7 min read
You made it to the third episode of People of Marketing Podcast! Yes, I’m assuming you listened to the first two because, well, why wouldn’t you?
I was particularly excited about this one because this time, Xenia talked to Rodrigo Samwell, the CMO of ESL, the largest global esports company.
He began his marketing career in telecommunications and has served in a number of executive marketing and strategy roles at Vodafone.
I actually met Rodrigo too last year in Cannes Lions and I really appreciated his casualness. He really doesn’t treat people according to titles and doesn’t expect you to either. He’s genuinely into meeting people, talking about the industry, and enjoying life.
Modesty aside, Rodrigo is the CMO at a company that won a part of the world. The eSports world. And I couldn’t wait to hear all about his journey. How he got here, what were his challenges, how his days look like. My wish was granted for sure, so make sure you tune in.
If you’re “busy” now, however, take a look at my favorite parts of this episode:
Time & consistency build brands
Us, marketers, love to love brands. We understand what’s behind the big names and the award-winning campaigns so we always pick favorites. Rodrigo picked Porche and Volvo.
“I like Porche as a brand because what the brand signifies to me is long-term commitment with vision and direction, not focusing too much on the short term. I love the brands that have a clear vision the most. They want to make an impact in the world and they stick to their plan year after year, after year.
That, for me, is super inspiring. Because these brands are playing the very long term game. Much like everyone, they have quarterly pressure but they keep the vision and the delivery of Porsche throughout history is really consistent.
Brands like Volvo, for example, created a whole narrative over the last years. They really connect people in a special way. They inspire a whole generation to adopt Volvo, not just because they have amazing safety but because they care and they understand the world around you.
Consistency is probably one of the best things. I really use brands that keep a consistent story and don’t change all the time.”
This part really spoke to me. I was born and raised in tech marketing where we want results and we want them now. Which is why it’s so fascinating to me to look at these brands that have been keeping at it for so long. Boards changed, marketing teams changed, but the brand lived on. It’s inspiring, I have to agree.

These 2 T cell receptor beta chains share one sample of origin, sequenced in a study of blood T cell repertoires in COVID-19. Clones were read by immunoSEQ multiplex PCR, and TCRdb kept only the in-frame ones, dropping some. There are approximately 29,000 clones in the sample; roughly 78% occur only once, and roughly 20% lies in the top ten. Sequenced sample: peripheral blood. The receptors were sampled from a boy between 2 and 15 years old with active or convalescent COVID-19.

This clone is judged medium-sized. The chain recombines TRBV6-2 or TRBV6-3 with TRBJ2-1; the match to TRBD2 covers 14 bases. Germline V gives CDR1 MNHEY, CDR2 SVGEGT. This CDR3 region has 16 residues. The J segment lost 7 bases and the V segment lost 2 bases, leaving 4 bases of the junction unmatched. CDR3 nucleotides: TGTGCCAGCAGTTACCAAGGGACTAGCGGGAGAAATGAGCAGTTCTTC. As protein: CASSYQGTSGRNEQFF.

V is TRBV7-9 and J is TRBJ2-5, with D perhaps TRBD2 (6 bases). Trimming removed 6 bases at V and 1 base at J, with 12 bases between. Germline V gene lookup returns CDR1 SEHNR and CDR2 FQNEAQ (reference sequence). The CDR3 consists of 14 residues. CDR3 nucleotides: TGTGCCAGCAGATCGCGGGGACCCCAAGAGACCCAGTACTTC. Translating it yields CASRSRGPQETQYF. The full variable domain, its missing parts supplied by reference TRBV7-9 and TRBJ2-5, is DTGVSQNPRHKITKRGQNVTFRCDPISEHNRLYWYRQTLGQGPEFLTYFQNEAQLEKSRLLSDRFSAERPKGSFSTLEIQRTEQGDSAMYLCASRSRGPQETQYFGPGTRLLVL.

Whatever you’re doing, do it well
Careers are rocky roads for everyone. Not all jobs will be the best, not all bosses are amazing, and some roles will suck altogether. Rodrigo says to keep pushing:
“Be patient. I think the new generations are very impatient with social media and everything running at the speed of light. Everybody looks at the top of a mountain and they want to be there. Uh, but they don’t realize it’s a long way. Whatever you are doing now, do it well. Even if it doesn’t feel like the right thing for you, even if you’re not 100% motivated, the company is being unfair to you or some situation is de-motivating you, just do what you do really well. Because when you do a great job, there’s fulfillment. And that opens doors to make the changes you want.
Try to do the best job you can whatever you are doing, cause that’s the best ticket out of there.”
I really appreciate this advice because I actually got it myself from early on. Modesty and patience are really important at the beginning of the career. Complaining and panicking after a few months rarely leads to a good outcome. I think Rodrigo’s advice is a very nice way of saying “suck it up” and I agree. Yes, we should always ask for our rights and we should always stand up for ourselves. But all that while making sure we’re putting the same energy into doing the job right.
At the end of the day, it’s a job, not an ivory tower
CMOs get asked a lot of things. They usually talk about industry trends, about company campaigns, about strategy, vision, etc. They rarely get asked about their day-to-day. What do they actually do?
“There is this perception that somebody like me gets a red carpet waiting for them when they get into the office.
There’s a bit of that, of course, but in the end, it’s a job. There are challenges, business objectives, and regions to drive. My role is to lead a team, inspire people, take out the roadblocks, take care of people, and make sure that they are set up for success.
So it doesn’t feel like I’m sitting on an ivory tower, the world is happening around, and I’m this special creature.
It’s not the case. What I love about my job is that it’s super diversified. That’s probably the biggest difference from when early in one’s career. I can have a planning meeting, move into a complex pricing discussion, then approve a collection of clothing, and then I move into a discussion with a business partner.
It’s very diverse but at the end of the day, it’s a job. You have a mission, an objective, and you work with people. That doesn’t change.”
Told you, Rodrigo is modest and he loves to keep things authentic. I really appreciate professionals like him who share genuine advice and don’t Facetune reality. After all, social media takes care of that for all of us so we don’t need to add to the pile.
That’s it. No more spoilers. Time to listen for it yourself. Go to Spotify and start listening.